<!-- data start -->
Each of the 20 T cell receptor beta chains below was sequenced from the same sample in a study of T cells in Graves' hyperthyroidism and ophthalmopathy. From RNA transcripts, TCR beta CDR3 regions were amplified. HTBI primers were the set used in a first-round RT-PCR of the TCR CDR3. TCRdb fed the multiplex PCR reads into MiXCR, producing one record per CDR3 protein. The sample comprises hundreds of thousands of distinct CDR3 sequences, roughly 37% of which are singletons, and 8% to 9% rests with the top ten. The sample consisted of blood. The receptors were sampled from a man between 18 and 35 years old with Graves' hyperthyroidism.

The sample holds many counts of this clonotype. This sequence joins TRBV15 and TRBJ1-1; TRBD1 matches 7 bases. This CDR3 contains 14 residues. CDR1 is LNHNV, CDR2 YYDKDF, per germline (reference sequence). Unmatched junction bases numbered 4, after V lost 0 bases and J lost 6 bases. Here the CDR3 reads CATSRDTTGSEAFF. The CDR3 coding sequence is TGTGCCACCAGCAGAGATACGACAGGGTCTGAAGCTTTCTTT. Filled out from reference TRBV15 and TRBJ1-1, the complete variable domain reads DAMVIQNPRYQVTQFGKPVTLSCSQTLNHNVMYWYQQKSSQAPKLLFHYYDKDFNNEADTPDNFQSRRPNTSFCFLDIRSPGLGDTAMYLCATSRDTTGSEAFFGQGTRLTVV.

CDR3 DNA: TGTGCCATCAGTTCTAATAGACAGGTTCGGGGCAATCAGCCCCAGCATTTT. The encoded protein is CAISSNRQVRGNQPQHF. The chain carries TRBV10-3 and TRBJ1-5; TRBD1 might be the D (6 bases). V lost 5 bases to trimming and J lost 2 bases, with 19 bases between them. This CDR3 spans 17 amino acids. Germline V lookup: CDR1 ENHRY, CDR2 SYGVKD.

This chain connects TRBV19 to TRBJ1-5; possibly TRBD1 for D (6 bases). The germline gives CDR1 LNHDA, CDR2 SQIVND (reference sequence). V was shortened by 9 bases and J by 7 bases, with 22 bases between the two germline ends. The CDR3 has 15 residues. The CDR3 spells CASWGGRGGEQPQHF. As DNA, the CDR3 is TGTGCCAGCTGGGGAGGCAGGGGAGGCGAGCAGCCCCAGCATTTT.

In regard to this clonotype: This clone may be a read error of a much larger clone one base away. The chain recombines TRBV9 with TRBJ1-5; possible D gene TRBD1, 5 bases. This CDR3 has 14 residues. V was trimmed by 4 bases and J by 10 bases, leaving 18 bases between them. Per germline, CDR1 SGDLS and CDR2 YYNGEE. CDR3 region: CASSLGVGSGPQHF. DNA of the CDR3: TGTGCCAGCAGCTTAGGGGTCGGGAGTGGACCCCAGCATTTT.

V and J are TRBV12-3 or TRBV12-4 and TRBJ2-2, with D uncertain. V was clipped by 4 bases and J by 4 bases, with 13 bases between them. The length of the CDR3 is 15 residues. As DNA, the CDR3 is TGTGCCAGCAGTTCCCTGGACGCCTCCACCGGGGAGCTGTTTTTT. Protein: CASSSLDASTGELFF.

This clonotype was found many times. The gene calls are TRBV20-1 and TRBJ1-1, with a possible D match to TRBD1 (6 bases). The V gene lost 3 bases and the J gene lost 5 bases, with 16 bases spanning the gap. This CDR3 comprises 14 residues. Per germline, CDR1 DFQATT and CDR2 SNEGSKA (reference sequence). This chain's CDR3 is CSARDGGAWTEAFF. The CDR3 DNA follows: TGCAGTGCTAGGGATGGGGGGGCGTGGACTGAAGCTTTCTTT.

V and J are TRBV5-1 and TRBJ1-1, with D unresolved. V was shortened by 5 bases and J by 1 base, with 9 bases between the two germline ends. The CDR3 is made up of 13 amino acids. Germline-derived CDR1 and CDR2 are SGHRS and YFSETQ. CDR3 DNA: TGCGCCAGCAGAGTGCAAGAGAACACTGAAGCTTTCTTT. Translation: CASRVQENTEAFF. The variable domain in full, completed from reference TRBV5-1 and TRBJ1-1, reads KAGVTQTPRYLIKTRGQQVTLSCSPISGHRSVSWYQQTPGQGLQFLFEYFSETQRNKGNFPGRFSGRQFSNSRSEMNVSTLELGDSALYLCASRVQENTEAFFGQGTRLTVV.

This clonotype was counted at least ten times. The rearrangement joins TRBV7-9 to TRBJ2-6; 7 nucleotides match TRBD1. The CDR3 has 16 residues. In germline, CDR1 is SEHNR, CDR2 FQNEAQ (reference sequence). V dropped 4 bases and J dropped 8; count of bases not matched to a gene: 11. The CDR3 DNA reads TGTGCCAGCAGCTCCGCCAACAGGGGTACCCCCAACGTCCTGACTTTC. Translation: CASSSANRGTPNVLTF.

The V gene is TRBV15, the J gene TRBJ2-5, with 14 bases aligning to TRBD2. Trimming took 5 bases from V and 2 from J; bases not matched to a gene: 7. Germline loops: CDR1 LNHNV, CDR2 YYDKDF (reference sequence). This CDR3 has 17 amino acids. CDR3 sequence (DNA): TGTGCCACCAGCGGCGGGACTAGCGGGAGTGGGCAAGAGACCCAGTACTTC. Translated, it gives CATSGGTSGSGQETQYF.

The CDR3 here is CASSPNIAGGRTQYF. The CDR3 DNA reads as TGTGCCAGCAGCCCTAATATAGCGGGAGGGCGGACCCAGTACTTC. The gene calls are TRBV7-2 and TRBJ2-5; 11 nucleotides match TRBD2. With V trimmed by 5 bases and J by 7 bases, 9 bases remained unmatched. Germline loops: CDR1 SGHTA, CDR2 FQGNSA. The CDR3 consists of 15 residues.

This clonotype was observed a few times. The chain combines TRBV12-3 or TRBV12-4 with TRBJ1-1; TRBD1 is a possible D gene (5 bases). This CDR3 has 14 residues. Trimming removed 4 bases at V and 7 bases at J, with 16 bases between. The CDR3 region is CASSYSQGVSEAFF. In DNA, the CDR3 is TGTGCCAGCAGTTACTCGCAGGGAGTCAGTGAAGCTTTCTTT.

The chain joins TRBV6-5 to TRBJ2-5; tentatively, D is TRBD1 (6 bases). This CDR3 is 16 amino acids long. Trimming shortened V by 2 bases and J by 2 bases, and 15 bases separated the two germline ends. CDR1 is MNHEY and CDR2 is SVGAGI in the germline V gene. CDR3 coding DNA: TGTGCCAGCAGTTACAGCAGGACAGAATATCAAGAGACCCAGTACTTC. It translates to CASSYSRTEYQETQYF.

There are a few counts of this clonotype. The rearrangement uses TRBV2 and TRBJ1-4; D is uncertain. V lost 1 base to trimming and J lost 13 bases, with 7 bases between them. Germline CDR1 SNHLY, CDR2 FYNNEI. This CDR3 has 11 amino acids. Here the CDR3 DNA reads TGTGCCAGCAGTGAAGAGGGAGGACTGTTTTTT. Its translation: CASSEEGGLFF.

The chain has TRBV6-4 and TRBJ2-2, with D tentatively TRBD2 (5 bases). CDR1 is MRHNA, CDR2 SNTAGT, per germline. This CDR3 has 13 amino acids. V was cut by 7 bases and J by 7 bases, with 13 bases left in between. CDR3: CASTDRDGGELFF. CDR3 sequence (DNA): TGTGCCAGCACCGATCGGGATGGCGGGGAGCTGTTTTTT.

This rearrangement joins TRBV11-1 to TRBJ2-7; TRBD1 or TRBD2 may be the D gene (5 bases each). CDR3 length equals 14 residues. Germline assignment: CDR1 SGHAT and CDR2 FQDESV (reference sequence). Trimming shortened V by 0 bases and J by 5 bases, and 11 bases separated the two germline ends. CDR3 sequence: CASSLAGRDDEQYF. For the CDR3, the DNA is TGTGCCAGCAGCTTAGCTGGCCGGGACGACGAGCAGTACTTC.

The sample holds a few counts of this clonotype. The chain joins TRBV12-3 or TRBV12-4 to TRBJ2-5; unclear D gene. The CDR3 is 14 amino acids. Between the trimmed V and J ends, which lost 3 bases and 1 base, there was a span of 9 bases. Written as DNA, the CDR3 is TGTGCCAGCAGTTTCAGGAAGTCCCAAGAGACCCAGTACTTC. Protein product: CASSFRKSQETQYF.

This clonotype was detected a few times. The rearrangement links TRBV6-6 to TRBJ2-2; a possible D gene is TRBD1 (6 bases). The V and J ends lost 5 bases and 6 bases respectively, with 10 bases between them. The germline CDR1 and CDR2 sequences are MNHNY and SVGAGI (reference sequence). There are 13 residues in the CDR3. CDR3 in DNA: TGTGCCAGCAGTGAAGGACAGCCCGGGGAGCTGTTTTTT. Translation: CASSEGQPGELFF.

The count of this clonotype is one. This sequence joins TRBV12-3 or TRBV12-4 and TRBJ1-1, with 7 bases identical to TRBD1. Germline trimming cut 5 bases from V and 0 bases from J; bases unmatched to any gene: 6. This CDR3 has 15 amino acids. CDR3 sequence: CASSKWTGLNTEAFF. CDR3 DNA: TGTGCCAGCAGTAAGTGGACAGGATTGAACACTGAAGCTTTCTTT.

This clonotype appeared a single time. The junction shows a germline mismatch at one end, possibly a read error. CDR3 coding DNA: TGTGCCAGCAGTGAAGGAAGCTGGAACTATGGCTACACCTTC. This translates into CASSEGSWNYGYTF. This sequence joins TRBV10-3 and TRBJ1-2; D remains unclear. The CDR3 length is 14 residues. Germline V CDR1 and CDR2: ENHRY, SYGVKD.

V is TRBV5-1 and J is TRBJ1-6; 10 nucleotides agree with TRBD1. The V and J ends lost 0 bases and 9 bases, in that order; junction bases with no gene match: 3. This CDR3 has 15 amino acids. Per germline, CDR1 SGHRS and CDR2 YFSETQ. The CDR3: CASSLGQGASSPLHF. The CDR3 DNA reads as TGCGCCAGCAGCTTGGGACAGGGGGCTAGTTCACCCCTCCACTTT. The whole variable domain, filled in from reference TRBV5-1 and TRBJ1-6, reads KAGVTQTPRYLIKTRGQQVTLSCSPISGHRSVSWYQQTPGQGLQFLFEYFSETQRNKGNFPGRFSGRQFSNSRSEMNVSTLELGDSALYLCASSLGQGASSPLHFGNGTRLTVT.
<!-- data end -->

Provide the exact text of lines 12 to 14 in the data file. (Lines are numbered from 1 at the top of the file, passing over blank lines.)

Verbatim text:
This clonotype was observed a few times. The chain combines TRBV12-3 or TRBV12-4 with TRBJ1-1; TRBD1 is a possible D gene (5 bases). This CDR3 has 14 residues. Trimming removed 4 bases at V and 7 bases at J, with 16 bases between. The CDR3 region is CASSYSQGVSEAFF. In DNA, the CDR3 is TGTGCCAGCAGTTACTCGCAGGGAGTCAGTGAAGCTTTCTTT.

The chain joins TRBV6-5 to TRBJ2-5; tentatively, D is TRBD1 (6 bases). This CDR3 is 16 amino acids long. Trimming shortened V by 2 bases and J by 2 bases, and 15 bases separated the two germline ends. CDR1 is MNHEY and CDR2 is SVGAGI in the germline V gene. CDR3 coding DNA: TGTGCCAGCAGTTACAGCAGGACAGAATATCAAGAGACCCAGTACTTC. It translates to CASSYSRTEYQETQYF.

There are a few counts of this clonotype. The rearrangement uses TRBV2 and TRBJ1-4; D is uncertain. V lost 1 base to trimming and J lost 13 bases, with 7 bases between them. Germline CDR1 SNHLY, CDR2 FYNNEI. This CDR3 has 11 amino acids. Here the CDR3 DNA reads TGTGCCAGCAGTGAAGAGGGAGGACTGTTTTTT. Its translation: CASSEEGGLFF.